On 12/7/05, Mark E. <removed_email_address@domain.invalid> wrote:
> I've been playing with Arachno and wish it had hyper navigation of the code
> (like IDEA or Eclipse in the Java world).  It would be great to ctrl-click
> on a variable or function call and open up the source to that call in a new
> window.

I do not think this is in the current editor. In any case it would not
be possible to get right all of the time -- but it would be possible
to get right most of the time and would be a nice feature. Within a
file the navigator pane shows all of your normally defined methods
(and a nice fly over documentation window as well).

pth
nightphotos (Guest)
on 2005-12-07 21:15
(Received via mailing list)
Hey Christer,

> I tried Debugger Quick and Slow mode. No difference.

Thanks for the data point.  I didn't do any explicit tests, but I didn't
really
notice a difference between the two modes.

> Thanks for the link!

You're very welcome.  Actually, I also sent you this link yesterday in a
private email.  Maybe it got caught in your spam filter or something.
Let me know if you didn't get that email, and I'll resend it.

Take care,

Wayne

---
Wayne V.
No Bugs Software
"Ruby and C++ Agile Contract Programming in Silicon Valley"
the.mindstorm.mailinglist (Guest)
on 2005-12-07 21:19
(Received via mailing list)
I am a user of Arachno for quite a while and I am quite happy with it,
except one aspect: the promise on the site about releases. I haven't
seen an update for a while, and I would expect at least some
feedback/estimations about this.

cheers,

./alex
--
.w( the_mindstorm )p.
nightphotos (Guest)
on 2005-12-07 21:23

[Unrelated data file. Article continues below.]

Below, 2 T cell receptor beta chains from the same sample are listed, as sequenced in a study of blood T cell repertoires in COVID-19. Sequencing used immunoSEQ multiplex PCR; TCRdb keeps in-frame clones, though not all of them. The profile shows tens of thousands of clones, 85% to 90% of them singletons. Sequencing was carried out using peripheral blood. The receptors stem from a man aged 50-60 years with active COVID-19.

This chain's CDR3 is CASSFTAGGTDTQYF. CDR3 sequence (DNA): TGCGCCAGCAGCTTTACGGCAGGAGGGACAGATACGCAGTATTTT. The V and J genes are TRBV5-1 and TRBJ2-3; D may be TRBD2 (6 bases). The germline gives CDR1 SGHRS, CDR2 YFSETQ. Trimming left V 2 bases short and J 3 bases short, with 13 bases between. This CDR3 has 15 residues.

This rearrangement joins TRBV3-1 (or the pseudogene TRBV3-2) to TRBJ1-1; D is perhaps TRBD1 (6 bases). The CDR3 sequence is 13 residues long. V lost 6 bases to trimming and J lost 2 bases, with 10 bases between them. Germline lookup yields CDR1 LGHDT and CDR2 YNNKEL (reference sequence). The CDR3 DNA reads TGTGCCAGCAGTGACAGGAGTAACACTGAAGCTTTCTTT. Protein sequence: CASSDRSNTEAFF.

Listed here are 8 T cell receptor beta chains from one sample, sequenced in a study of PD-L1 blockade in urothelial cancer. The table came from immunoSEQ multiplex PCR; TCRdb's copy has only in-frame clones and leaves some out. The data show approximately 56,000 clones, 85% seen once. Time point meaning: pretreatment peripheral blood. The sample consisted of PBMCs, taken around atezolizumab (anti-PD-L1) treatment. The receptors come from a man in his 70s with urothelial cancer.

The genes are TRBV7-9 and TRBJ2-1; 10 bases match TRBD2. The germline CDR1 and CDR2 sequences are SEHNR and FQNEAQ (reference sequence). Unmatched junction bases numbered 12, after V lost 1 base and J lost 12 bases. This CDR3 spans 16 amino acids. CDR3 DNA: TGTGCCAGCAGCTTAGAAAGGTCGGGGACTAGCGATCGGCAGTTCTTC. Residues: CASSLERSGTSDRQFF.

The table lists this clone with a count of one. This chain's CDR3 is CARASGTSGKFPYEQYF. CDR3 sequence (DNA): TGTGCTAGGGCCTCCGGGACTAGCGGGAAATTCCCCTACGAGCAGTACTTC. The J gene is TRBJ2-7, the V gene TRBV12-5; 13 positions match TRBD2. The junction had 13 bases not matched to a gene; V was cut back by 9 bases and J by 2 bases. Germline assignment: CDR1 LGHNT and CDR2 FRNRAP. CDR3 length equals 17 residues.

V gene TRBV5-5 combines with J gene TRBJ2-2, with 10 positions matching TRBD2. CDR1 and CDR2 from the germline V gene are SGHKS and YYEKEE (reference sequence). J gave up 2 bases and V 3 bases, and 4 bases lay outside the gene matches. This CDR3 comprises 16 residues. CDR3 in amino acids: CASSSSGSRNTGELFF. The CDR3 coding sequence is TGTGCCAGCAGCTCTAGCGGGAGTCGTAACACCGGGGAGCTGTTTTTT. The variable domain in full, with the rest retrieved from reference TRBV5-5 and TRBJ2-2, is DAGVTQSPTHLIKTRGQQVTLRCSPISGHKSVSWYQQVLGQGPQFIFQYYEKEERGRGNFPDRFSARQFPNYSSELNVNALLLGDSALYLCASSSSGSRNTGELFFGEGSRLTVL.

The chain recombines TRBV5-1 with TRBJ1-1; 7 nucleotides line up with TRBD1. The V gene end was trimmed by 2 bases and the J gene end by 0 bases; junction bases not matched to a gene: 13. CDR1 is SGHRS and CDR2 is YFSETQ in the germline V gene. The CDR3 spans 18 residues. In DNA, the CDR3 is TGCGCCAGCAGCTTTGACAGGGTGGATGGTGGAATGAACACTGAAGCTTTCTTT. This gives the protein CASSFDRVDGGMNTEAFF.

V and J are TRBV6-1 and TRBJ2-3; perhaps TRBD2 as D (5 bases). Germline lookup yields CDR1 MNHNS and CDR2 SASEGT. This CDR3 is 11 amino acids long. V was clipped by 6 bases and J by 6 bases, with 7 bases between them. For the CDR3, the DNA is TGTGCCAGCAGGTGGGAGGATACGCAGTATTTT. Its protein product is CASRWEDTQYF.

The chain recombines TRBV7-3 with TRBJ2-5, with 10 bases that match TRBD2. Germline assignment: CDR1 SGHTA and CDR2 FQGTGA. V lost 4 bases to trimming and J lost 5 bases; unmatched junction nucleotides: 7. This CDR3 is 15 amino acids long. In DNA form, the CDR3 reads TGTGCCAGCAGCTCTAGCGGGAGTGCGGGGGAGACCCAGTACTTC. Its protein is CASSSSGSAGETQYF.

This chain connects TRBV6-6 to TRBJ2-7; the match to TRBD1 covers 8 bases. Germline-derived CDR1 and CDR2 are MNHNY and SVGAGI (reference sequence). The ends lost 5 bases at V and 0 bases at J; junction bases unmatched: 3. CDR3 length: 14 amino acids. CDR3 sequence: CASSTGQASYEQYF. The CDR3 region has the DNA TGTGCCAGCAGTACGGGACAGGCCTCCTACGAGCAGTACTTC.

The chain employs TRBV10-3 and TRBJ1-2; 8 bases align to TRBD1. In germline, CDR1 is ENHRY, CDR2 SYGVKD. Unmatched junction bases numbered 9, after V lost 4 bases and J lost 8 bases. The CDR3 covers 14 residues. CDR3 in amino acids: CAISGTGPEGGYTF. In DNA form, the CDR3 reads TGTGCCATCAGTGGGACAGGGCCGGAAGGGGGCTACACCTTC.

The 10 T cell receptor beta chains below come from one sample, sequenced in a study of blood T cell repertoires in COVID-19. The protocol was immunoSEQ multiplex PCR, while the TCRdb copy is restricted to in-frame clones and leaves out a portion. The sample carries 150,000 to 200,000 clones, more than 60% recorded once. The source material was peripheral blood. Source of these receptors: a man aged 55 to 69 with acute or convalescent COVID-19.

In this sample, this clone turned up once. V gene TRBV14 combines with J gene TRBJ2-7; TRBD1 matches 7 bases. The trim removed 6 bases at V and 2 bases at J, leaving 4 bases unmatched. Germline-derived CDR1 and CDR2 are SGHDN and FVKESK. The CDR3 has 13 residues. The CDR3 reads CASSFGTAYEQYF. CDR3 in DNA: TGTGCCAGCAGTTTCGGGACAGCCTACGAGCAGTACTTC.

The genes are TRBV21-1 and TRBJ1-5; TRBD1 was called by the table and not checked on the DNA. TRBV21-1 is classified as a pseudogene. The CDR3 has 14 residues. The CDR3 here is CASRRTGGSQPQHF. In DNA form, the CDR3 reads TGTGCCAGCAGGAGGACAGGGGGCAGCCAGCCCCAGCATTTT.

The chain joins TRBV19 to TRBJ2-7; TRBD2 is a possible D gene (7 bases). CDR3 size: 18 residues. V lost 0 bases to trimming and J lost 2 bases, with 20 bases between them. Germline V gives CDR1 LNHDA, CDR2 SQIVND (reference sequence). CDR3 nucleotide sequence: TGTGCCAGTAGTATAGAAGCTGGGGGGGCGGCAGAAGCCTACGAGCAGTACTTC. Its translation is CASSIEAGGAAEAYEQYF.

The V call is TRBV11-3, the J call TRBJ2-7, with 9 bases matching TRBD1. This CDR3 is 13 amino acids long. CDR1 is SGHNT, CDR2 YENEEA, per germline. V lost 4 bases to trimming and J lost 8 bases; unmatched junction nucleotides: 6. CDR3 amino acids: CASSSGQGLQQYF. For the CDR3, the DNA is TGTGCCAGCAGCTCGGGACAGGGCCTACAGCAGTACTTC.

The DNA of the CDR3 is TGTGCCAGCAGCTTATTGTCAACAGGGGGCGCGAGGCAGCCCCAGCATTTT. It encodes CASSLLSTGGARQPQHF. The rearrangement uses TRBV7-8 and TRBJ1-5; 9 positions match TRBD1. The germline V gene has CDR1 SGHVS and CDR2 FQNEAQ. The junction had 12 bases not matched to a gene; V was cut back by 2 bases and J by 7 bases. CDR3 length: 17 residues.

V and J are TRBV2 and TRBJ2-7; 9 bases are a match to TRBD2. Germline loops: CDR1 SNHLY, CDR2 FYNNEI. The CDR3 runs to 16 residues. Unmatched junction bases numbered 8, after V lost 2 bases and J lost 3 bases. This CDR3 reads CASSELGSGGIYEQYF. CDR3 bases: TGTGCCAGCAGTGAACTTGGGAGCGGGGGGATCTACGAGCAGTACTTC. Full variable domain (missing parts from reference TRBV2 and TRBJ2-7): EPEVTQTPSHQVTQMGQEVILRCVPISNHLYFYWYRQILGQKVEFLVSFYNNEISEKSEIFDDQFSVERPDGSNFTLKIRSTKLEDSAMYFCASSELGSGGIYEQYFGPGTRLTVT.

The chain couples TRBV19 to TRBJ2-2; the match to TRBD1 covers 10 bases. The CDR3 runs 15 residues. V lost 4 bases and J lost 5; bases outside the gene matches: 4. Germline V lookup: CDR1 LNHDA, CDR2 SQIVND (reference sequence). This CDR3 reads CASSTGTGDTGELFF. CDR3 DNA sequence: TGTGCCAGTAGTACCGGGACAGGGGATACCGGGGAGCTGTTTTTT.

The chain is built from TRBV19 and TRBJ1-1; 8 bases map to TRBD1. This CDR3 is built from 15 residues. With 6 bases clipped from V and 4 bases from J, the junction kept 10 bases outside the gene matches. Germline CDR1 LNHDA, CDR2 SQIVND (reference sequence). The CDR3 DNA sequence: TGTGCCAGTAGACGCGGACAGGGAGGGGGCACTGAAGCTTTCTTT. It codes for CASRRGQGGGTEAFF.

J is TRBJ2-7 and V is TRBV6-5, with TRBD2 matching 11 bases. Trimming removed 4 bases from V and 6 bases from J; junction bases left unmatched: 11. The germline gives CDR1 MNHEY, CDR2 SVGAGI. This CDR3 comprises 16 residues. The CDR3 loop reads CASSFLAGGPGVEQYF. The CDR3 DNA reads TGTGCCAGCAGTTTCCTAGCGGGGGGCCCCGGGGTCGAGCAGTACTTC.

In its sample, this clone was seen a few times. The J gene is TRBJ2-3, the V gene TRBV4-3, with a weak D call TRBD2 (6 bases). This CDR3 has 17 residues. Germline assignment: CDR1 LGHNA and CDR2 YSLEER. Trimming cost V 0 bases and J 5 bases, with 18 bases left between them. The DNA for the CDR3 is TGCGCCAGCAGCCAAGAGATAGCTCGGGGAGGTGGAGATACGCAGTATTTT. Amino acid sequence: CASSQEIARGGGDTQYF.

(Received via mailing list)
Hi Hank,

> Could you tell me how big was your program?

The Ruby program was only a few hundred lines, but it took a long while
to run because it was processing 5 million lines of text contained in
tens of thousands of files, and it was running on a 500MHz Pentium III.

> RDE can not handle it because the debug speed is too slow?

That's correct.  It was getting an error after about an hour of running
(without the debugger).  RDE's debugger is so slow that it probably
would have taken days to reach that point if I ran in the debugger.

Take care,

Wayne

---
Wayne V.
No Bugs Software
"Ruby and C++ Agile Contract Programming in Silicon Valley"
nightphotos (Guest)
on 2005-12-07 21:43
(Received via mailing list)
Hi Alexandru,

> I am a user of Arachno for quite a while and I am quite happy with it,
> except one aspect: the promise on the site about releases. I haven't
> seen an update for a while

Yes, it would be nice to see a new release.  I had an email exchange
with
Lothar a while ago, and he was deeply into making some major changes
to the code.  (He told me what he was working on, but since it
was a private conversation I won't repeat what he said.)

As someone who's considered writing and marketing a program myself,
I can empathize with having to simultaneously do design/development/